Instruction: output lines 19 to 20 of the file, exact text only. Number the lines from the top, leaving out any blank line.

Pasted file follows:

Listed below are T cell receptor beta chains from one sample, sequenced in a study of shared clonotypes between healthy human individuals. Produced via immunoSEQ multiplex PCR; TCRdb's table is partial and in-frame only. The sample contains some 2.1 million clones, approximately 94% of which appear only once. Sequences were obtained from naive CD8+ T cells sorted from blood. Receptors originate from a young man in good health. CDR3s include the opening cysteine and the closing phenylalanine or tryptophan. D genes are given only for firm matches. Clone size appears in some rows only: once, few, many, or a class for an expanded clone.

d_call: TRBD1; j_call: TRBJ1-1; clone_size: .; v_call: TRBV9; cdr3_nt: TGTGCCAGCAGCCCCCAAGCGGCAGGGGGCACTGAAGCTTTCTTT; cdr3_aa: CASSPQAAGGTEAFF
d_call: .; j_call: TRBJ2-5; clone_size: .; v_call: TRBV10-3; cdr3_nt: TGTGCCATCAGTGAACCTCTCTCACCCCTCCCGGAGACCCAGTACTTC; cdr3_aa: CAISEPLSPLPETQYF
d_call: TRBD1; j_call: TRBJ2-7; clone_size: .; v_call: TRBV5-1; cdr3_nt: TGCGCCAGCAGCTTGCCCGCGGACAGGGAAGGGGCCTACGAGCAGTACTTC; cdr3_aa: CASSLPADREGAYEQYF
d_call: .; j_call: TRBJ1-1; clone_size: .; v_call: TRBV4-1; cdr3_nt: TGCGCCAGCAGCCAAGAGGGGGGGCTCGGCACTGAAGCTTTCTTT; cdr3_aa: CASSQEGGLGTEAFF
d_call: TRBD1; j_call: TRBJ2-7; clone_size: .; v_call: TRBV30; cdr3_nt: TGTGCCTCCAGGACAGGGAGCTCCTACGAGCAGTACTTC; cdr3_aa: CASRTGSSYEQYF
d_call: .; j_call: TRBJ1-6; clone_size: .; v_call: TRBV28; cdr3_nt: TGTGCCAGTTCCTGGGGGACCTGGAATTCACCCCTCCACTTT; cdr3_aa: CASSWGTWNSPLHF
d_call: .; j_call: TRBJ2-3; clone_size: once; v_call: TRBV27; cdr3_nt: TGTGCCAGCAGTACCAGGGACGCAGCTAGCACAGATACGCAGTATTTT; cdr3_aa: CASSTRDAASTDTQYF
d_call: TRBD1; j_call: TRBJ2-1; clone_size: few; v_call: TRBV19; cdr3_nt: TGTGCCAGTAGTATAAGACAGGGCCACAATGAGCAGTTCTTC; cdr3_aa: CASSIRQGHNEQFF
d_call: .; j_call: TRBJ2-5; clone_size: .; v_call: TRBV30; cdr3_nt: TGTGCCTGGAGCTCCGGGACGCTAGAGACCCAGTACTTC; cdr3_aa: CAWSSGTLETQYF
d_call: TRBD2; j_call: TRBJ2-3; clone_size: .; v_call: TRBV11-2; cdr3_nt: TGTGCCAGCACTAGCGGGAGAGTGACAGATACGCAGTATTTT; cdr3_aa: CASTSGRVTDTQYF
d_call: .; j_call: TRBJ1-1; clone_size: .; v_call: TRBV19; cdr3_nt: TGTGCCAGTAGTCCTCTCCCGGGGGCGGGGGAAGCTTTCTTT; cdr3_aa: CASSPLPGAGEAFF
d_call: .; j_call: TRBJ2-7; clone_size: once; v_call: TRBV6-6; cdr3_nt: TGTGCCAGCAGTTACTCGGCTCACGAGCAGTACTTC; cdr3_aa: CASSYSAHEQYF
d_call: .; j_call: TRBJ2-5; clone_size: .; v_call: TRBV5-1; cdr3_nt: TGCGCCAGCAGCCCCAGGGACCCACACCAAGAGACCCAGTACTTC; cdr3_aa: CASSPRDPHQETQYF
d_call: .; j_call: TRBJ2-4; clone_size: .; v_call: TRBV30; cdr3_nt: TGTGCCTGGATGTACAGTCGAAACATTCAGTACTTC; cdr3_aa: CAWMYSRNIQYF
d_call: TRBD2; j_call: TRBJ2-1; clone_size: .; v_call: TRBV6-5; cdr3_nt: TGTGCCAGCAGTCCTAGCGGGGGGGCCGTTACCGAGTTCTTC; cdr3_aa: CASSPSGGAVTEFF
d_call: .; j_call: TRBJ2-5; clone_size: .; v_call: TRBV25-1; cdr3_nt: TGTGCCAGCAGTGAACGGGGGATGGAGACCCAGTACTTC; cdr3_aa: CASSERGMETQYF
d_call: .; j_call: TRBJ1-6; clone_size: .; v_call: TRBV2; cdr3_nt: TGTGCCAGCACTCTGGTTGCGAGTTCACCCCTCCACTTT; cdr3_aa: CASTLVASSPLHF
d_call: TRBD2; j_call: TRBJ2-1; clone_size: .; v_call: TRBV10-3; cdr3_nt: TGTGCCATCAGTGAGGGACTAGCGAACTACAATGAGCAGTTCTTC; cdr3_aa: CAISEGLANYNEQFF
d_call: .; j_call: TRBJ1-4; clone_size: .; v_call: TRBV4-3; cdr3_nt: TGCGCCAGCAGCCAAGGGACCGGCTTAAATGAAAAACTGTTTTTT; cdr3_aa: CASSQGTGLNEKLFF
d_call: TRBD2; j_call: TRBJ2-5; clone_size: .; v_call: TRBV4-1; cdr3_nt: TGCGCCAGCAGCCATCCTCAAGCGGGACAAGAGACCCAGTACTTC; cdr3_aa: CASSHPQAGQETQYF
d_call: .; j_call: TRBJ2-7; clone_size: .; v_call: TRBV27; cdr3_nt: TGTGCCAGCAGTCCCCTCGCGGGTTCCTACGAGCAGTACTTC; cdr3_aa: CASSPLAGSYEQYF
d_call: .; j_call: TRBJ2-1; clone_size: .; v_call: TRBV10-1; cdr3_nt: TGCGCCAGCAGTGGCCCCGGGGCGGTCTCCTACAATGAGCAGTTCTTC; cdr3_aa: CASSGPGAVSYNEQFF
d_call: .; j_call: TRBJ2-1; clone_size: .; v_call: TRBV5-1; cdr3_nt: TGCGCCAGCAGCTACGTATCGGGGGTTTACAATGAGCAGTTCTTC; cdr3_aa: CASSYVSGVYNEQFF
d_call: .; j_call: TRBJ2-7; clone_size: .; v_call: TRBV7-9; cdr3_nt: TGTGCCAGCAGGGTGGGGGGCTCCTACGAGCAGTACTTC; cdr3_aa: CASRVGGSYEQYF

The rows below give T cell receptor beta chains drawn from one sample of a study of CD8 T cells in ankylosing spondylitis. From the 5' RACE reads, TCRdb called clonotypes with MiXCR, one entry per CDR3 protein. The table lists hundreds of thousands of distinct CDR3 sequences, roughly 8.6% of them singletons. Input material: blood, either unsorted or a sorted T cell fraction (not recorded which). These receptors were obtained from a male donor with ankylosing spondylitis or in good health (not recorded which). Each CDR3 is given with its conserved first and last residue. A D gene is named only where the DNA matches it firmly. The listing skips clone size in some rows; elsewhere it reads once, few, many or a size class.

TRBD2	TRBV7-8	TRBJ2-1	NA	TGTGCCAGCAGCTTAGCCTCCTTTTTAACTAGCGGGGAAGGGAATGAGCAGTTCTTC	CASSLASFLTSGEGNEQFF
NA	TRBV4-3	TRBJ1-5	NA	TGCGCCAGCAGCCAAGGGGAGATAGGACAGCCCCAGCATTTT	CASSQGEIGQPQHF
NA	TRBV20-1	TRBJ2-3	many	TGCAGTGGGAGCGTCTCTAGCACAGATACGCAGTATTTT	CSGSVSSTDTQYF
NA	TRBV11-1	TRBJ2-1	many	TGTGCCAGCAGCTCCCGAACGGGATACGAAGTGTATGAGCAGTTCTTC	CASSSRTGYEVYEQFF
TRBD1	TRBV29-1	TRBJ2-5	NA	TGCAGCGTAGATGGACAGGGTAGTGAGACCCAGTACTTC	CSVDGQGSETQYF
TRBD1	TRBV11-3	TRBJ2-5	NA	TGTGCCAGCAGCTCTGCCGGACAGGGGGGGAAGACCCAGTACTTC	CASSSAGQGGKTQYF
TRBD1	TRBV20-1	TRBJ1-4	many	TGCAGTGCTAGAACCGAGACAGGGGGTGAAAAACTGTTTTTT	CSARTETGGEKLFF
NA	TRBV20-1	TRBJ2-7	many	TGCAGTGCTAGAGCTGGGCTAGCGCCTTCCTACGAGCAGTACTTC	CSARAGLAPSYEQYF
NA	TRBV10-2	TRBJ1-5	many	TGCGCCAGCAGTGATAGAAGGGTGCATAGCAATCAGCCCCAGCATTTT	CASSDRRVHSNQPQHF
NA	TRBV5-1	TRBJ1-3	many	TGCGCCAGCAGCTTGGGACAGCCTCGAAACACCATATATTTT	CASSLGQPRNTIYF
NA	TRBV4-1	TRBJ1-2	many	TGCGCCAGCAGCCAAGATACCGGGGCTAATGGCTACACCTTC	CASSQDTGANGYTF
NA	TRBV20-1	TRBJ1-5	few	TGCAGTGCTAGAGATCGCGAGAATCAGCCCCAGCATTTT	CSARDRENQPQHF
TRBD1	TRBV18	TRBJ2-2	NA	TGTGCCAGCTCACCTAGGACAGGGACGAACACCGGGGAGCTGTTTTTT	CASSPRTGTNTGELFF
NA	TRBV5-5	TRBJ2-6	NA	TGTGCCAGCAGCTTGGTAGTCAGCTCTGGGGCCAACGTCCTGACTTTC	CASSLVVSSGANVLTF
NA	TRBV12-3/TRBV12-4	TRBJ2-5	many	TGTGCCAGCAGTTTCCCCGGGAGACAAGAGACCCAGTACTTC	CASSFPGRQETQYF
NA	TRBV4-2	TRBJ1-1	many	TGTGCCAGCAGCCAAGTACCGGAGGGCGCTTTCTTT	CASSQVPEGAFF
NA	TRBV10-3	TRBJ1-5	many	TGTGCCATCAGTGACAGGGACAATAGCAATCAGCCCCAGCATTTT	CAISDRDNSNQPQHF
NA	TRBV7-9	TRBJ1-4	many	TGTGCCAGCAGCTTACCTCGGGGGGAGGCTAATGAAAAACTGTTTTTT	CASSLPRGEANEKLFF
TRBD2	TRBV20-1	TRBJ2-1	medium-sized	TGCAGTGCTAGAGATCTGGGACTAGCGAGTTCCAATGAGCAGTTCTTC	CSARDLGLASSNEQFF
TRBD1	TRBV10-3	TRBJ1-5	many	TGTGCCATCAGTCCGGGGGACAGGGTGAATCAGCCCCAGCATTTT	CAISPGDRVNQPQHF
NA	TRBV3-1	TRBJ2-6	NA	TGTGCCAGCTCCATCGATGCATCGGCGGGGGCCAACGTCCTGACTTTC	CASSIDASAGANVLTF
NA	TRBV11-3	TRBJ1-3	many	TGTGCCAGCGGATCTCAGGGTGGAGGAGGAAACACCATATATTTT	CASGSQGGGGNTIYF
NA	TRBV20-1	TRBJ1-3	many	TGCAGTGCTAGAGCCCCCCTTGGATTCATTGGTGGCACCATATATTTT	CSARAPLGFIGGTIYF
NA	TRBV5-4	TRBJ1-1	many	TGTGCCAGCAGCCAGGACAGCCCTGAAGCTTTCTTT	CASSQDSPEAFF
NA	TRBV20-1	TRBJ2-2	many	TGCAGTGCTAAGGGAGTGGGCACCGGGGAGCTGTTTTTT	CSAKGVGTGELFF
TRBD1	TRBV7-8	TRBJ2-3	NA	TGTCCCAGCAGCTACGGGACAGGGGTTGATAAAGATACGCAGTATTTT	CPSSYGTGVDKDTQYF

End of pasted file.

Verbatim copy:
d_call: TRBD2; j_call: TRBJ2-1; clone_size: .; v_call: TRBV10-3; cdr3_nt: TGTGCCATCAGTGAGGGACTAGCGAACTACAATGAGCAGTTCTTC; cdr3_aa: CAISEGLANYNEQFF
d_call: .; j_call: TRBJ1-4; clone_size: .; v_call: TRBV4-3; cdr3_nt: TGCGCCAGCAGCCAAGGGACCGGCTTAAATGAAAAACTGTTTTTT; cdr3_aa: CASSQGTGLNEKLFF